India can thank the information technology industry for its status as a rising superpower. Yet, in contrast to the success of its growing middle class, 80% of the over billion people who live in this predominately rural country make less than two dollars a day. Zero in on the women and the figures are even starker. Typically illiterate, they often marry young and work hard to support their families, all the while struggling in a world that considers them second or tertiary class citizens.
When Bangladeshi economist, founder of Grameen Bank and Nobel Peace Prize winner, Muhammad Yunus, developed the concept of microfinance—whereby small loans are given to poor entrepreneurs financially unable to secure traditional bank loans—he essentially started a revolution. Self-sufficiency suddenly became a realistic notion for businessmen and women worldwide. India jumped full-force onto the microfinance bandwagon and the industry has been growing at 70% annually over the past five years.
At the forefront of the movement are courageous women—many of them Dalits (formerly known as untouchables) from India’s poorest villages who are using microfinance to extricate themselves and their families from poverty. Wanting to see these revolutionaries for herself, Arnopoulos set out on her pilgrimages. But she didn’t simply show up, conduct some interviews and return home. An acclaimed investigative journalist who recently spoke at the 2010 Microfinance Conference in Toronto, Arnopoulos tends to get up close and personal to her subjects. So, traveling by rickskaw, bus, motor scooter, sleeping on the floors of bare-boned huts, Arnopoulos engaged these revolutionaries the only way she knows how.
As a result, her stories are imbued with a sense of authenticity and humanity unparalleled. Saris with Scooters is more than just a story about microfinance. Part travelogue, part social studies thesis and part economics lesson, Arnopoulos allows readers a uniquely personal glimpse into the lives of female pioneers. Some went from making pennies a day working as coolies on other people’s lands to investing in their own. Others started a farmer-run organic cotton grower/producer company, doubling their income and improving the health of their land in the process. And some women started newspapers, providing content on social issues; many are now writing for mainstream publications.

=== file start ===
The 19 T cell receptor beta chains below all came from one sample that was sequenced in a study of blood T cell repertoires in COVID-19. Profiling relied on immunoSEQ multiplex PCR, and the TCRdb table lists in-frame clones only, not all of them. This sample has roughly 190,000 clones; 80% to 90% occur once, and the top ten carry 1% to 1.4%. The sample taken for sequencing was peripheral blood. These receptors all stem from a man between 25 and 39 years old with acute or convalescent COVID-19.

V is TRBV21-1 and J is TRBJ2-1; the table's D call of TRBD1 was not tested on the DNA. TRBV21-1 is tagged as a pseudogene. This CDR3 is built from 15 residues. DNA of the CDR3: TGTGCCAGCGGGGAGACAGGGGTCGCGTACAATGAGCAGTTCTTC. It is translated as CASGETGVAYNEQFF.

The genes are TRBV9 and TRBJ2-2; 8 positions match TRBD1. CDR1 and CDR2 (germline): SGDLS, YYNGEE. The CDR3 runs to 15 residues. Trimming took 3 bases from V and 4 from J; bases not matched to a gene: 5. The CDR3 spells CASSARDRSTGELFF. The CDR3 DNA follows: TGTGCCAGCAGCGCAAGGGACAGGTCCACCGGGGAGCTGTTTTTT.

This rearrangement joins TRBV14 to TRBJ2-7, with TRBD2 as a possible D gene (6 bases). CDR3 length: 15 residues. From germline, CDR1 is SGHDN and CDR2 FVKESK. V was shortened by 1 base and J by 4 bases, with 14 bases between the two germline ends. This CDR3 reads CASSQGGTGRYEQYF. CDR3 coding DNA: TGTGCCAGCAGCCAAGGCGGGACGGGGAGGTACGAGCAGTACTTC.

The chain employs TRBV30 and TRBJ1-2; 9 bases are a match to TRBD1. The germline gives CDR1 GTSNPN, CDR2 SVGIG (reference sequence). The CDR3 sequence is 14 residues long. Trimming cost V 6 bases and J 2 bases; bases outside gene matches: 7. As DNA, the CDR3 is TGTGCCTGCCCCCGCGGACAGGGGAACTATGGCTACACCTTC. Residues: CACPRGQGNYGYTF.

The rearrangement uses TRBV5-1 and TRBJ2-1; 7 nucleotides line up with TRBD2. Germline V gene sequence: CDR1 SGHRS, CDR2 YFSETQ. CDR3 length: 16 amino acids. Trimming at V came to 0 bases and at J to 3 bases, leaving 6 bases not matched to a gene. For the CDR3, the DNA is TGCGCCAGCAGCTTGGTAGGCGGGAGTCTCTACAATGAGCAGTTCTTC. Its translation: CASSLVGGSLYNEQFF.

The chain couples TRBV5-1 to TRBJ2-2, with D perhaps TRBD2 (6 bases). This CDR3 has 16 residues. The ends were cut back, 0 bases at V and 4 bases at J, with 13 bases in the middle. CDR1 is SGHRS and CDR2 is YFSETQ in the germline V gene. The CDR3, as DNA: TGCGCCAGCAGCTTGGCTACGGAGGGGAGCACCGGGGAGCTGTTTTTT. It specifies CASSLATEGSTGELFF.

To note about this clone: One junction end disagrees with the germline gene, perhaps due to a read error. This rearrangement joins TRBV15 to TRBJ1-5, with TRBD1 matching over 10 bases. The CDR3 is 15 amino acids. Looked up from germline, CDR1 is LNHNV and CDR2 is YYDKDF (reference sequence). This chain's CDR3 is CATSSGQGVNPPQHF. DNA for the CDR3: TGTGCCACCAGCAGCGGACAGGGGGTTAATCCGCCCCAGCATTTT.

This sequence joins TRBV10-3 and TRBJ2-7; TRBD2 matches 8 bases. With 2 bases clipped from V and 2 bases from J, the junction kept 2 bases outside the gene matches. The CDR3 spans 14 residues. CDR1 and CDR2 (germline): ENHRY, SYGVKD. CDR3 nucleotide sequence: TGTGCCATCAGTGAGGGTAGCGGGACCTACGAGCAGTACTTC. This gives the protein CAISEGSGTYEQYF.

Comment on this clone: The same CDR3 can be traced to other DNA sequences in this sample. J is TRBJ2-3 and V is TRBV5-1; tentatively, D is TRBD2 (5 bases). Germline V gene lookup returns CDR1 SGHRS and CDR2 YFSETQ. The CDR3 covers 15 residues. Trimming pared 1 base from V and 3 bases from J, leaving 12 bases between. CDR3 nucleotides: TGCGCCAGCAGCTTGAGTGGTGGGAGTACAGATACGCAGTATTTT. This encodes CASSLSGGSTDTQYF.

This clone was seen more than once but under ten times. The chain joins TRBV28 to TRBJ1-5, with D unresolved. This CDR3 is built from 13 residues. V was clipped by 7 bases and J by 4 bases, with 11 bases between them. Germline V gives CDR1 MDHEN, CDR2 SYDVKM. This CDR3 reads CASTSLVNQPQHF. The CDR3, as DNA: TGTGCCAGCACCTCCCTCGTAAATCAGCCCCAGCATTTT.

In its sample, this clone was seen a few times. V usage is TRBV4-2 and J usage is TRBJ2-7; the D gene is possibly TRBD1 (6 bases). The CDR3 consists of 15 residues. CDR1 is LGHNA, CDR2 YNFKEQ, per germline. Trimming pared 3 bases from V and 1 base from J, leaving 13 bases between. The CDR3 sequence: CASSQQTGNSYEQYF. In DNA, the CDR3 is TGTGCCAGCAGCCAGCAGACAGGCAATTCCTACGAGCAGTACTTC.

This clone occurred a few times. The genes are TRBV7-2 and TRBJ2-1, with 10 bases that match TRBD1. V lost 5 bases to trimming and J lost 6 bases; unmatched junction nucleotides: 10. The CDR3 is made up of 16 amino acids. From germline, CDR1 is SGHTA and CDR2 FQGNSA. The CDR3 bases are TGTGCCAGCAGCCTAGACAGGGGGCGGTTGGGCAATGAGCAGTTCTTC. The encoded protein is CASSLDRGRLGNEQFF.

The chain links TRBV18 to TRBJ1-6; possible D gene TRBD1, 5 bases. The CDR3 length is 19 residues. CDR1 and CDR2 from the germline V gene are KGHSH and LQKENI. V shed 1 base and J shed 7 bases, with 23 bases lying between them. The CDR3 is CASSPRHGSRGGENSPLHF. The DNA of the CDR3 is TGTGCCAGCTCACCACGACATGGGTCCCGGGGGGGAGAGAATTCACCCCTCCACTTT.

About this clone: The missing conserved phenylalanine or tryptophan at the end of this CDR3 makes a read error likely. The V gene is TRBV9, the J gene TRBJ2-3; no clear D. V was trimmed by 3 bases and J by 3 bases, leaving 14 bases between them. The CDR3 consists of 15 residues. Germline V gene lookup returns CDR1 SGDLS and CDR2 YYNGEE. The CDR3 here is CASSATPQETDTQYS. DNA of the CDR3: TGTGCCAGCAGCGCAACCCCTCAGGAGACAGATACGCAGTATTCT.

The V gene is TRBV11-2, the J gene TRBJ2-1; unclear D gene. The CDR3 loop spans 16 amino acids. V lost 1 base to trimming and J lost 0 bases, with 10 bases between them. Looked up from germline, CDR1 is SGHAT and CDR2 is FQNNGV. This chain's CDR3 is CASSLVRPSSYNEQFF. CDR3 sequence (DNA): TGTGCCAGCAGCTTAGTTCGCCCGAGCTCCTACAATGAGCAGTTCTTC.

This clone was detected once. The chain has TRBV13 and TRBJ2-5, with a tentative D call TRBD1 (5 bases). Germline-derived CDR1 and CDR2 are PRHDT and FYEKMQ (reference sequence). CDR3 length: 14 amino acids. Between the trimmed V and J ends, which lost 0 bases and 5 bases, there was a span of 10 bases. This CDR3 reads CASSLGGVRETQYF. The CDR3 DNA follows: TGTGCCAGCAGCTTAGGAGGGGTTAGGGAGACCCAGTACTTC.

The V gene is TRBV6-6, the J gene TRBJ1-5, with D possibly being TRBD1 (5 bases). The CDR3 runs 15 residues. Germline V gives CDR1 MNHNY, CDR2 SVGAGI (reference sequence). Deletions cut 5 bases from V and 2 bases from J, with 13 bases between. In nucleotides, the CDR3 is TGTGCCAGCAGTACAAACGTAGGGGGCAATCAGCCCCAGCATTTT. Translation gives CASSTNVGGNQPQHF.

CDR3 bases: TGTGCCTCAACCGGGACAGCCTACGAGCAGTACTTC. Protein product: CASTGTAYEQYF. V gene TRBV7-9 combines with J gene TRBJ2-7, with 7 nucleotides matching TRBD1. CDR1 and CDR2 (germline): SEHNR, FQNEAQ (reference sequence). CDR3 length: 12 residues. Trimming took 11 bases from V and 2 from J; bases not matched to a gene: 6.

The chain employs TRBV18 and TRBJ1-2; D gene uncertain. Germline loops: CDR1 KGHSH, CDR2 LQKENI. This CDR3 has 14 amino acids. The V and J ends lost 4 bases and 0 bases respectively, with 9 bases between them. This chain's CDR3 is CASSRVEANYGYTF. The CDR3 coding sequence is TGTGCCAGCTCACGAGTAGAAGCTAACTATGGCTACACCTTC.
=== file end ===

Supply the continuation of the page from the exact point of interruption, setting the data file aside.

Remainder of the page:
But the microcredit narrative in rural India goes way deeper than that. It’s also a statement on the power of collaboration in effecting change on a macro scale. Through supportive networks, women are not only succeeding in business, they’re fighting prejudices, child labour, and making significant strides on the road to equality and social justice. Take the 33,000 Dalit and tribal women in 400 villages who formed 15 cooperatives and used small loans to run a sand quarry and are in the process of launching a dairy. Their ability to mobilize and collaborate proved especially fruitful when it came to combating bureaucracy and the male-dominated world they were striving to grab a piece of.
Of course, current news reports out of India offer a sobering twist to the book’s generally optimistic and uplifting profiles. Critics are cautioning that the microcredit model in India is being exploited by commercial greed, with abusive collection methods and high interest rates becoming more pervasive. In Andhra Pradesh, boasting the highest number of microlending businesses in India, reports say at least 25 defaulters have committed suicide in the past few months, with many others struggling to repay their debts.
Hoping to avert what many say could be India’s version of the United States’ subprime mortgage catastrophe, India’s government is introducing a national law to keep microlending institutions in check. The Andhra Pradesh government, meanwhile, has already introduced an interim law restricting how companies lend and collect money.
Challenges aside, Saris on Scooters stands on its own as a powerful message about what can happen when resources meet courage and entrepreneurial activism. It’s not a perfect solution, for sure, but loans are undoubtedly impacting the socioeconomic realities for many. Tackling their economic disparity, women in India are on a grassroots movement toward equality, human rights and social change.
Elisa Birnbaum is the co-founder of SEE Change Magazine, and works as a freelance journalist, producer and communications consultant. She is also the president of Elle Communications.